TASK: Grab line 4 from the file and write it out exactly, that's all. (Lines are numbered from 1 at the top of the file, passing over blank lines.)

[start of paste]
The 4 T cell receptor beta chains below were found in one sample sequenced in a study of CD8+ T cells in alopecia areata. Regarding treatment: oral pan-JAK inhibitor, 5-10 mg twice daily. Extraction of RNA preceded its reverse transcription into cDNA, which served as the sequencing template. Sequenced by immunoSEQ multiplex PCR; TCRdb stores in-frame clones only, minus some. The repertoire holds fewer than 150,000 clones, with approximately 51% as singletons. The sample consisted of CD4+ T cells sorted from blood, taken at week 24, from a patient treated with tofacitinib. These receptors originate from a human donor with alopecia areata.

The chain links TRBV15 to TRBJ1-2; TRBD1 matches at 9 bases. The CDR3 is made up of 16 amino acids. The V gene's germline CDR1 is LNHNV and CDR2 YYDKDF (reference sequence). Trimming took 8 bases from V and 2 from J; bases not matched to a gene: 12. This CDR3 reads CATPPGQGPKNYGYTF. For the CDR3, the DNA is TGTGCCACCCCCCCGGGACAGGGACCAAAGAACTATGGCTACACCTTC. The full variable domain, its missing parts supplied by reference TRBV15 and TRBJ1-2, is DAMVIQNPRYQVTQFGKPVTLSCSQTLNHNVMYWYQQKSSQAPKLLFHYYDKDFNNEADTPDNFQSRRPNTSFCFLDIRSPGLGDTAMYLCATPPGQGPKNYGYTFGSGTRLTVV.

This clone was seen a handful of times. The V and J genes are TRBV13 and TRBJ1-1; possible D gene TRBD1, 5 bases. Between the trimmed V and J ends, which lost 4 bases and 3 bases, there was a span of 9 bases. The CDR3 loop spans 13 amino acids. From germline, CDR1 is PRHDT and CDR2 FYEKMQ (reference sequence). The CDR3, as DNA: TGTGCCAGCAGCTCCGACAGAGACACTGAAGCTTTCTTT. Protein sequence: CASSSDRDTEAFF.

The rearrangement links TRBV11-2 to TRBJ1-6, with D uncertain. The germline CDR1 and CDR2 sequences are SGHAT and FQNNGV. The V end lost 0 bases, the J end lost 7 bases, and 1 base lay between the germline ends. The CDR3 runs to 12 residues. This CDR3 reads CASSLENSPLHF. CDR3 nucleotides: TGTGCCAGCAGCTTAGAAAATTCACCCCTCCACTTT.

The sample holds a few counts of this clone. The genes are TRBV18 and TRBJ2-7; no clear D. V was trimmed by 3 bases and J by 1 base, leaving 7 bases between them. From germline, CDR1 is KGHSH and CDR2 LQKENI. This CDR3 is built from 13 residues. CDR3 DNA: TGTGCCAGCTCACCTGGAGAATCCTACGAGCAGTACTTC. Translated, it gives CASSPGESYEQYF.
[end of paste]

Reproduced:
The rearrangement links TRBV11-2 to TRBJ1-6, with D uncertain. The germline CDR1 and CDR2 sequences are SGHAT and FQNNGV. The V end lost 0 bases, the J end lost 7 bases, and 1 base lay between the germline ends. The CDR3 runs to 12 residues. This CDR3 reads CASSLENSPLHF. CDR3 nucleotides: TGTGCCAGCAGCTTAGAAAATTCACCCCTCCACTTT.